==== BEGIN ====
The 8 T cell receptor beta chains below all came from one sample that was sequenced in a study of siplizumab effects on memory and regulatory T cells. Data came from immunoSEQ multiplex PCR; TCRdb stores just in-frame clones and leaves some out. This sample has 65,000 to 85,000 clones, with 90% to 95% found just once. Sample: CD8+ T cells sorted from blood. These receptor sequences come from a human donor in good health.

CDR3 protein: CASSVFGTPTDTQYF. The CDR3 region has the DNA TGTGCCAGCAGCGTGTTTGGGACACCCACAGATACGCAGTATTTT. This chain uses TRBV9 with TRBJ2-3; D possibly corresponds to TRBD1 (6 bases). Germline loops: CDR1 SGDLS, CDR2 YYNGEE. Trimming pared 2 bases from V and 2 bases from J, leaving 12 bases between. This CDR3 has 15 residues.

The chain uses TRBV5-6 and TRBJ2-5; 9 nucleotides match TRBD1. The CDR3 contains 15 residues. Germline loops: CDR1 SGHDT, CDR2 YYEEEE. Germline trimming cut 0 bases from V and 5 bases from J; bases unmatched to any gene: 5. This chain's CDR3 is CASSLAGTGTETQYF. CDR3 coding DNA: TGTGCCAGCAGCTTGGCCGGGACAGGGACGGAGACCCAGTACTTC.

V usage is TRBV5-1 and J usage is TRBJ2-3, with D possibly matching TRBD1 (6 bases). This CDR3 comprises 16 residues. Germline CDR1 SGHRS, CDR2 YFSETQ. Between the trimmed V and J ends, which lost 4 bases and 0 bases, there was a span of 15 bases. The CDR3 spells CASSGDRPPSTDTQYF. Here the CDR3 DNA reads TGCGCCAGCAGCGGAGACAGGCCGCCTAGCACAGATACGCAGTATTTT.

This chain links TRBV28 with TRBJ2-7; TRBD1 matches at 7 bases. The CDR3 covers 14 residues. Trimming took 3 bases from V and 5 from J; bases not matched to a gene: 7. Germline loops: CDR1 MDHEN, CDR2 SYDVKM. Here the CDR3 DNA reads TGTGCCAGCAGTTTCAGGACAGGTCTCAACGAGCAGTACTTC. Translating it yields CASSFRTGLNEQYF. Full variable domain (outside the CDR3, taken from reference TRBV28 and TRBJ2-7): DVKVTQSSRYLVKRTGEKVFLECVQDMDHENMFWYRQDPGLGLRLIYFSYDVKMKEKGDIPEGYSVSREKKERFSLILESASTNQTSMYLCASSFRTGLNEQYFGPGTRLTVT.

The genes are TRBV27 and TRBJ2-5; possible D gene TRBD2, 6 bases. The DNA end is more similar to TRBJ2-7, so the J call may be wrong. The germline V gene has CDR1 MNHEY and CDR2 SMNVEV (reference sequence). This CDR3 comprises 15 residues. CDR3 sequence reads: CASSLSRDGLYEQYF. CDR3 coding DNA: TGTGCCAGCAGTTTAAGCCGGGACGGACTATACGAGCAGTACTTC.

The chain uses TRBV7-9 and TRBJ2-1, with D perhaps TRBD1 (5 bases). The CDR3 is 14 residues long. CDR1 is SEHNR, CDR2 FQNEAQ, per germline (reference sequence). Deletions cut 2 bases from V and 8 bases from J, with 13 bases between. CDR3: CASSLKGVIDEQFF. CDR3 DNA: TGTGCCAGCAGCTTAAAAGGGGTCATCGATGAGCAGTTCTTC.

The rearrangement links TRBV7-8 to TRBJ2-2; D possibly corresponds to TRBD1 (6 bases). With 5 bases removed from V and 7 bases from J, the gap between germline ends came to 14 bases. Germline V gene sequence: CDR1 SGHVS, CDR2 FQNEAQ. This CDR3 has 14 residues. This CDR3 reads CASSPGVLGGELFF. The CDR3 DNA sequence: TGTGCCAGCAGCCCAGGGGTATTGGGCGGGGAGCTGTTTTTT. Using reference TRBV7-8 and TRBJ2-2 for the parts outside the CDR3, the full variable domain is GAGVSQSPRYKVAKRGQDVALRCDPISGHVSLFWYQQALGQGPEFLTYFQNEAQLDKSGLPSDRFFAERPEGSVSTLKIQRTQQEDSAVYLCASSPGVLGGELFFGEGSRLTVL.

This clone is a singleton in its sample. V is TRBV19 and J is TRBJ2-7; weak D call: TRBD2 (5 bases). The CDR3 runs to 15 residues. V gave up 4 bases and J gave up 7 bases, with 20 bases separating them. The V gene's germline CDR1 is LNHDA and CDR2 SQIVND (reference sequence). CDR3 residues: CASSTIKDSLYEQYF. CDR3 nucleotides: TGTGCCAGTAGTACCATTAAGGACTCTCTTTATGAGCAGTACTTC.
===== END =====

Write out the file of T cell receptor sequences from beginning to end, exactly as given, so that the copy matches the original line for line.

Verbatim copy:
The 8 T cell receptor beta chains below all came from one sample that was sequenced in a study of siplizumab effects on memory and regulatory T cells. Data came from immunoSEQ multiplex PCR; TCRdb stores just in-frame clones and leaves some out. This sample has 65,000 to 85,000 clones, with 90% to 95% found just once. Sample: CD8+ T cells sorted from blood. These receptor sequences come from a human donor in good health.

CDR3 protein: CASSVFGTPTDTQYF. The CDR3 region has the DNA TGTGCCAGCAGCGTGTTTGGGACACCCACAGATACGCAGTATTTT. This chain uses TRBV9 with TRBJ2-3; D possibly corresponds to TRBD1 (6 bases). Germline loops: CDR1 SGDLS, CDR2 YYNGEE. Trimming pared 2 bases from V and 2 bases from J, leaving 12 bases between. This CDR3 has 15 residues.

The chain uses TRBV5-6 and TRBJ2-5; 9 nucleotides match TRBD1. The CDR3 contains 15 residues. Germline loops: CDR1 SGHDT, CDR2 YYEEEE. Germline trimming cut 0 bases from V and 5 bases from J; bases unmatched to any gene: 5. This chain's CDR3 is CASSLAGTGTETQYF. CDR3 coding DNA: TGTGCCAGCAGCTTGGCCGGGACAGGGACGGAGACCCAGTACTTC.

V usage is TRBV5-1 and J usage is TRBJ2-3, with D possibly matching TRBD1 (6 bases). This CDR3 comprises 16 residues. Germline CDR1 SGHRS, CDR2 YFSETQ. Between the trimmed V and J ends, which lost 4 bases and 0 bases, there was a span of 15 bases. The CDR3 spells CASSGDRPPSTDTQYF. Here the CDR3 DNA reads TGCGCCAGCAGCGGAGACAGGCCGCCTAGCACAGATACGCAGTATTTT.

This chain links TRBV28 with TRBJ2-7; TRBD1 matches at 7 bases. The CDR3 covers 14 residues. Trimming took 3 bases from V and 5 from J; bases not matched to a gene: 7. Germline loops: CDR1 MDHEN, CDR2 SYDVKM. Here the CDR3 DNA reads TGTGCCAGCAGTTTCAGGACAGGTCTCAACGAGCAGTACTTC. Translating it yields CASSFRTGLNEQYF. Full variable domain (outside the CDR3, taken from reference TRBV28 and TRBJ2-7): DVKVTQSSRYLVKRTGEKVFLECVQDMDHENMFWYRQDPGLGLRLIYFSYDVKMKEKGDIPEGYSVSREKKERFSLILESASTNQTSMYLCASSFRTGLNEQYFGPGTRLTVT.

The genes are TRBV27 and TRBJ2-5; possible D gene TRBD2, 6 bases. The DNA end is more similar to TRBJ2-7, so the J call may be wrong. The germline V gene has CDR1 MNHEY and CDR2 SMNVEV (reference sequence). This CDR3 comprises 15 residues. CDR3 sequence reads: CASSLSRDGLYEQYF. CDR3 coding DNA: TGTGCCAGCAGTTTAAGCCGGGACGGACTATACGAGCAGTACTTC.

The chain uses TRBV7-9 and TRBJ2-1, with D perhaps TRBD1 (5 bases). The CDR3 is 14 residues long. CDR1 is SEHNR, CDR2 FQNEAQ, per germline (reference sequence). Deletions cut 2 bases from V and 8 bases from J, with 13 bases between. CDR3: CASSLKGVIDEQFF. CDR3 DNA: TGTGCCAGCAGCTTAAAAGGGGTCATCGATGAGCAGTTCTTC.

The rearrangement links TRBV7-8 to TRBJ2-2; D possibly corresponds to TRBD1 (6 bases). With 5 bases removed from V and 7 bases from J, the gap between germline ends came to 14 bases. Germline V gene sequence: CDR1 SGHVS, CDR2 FQNEAQ. This CDR3 has 14 residues. This CDR3 reads CASSPGVLGGELFF. The CDR3 DNA sequence: TGTGCCAGCAGCCCAGGGGTATTGGGCGGGGAGCTGTTTTTT. Using reference TRBV7-8 and TRBJ2-2 for the parts outside the CDR3, the full variable domain is GAGVSQSPRYKVAKRGQDVALRCDPISGHVSLFWYQQALGQGPEFLTYFQNEAQLDKSGLPSDRFFAERPEGSVSTLKIQRTQQEDSAVYLCASSPGVLGGELFFGEGSRLTVL.

This clone is a singleton in its sample. V is TRBV19 and J is TRBJ2-7; weak D call: TRBD2 (5 bases). The CDR3 runs to 15 residues. V gave up 4 bases and J gave up 7 bases, with 20 bases separating them. The V gene's germline CDR1 is LNHDA and CDR2 SQIVND (reference sequence). CDR3 residues: CASSTIKDSLYEQYF. CDR3 nucleotides: TGTGCCAGTAGTACCATTAAGGACTCTCTTTATGAGCAGTACTTC.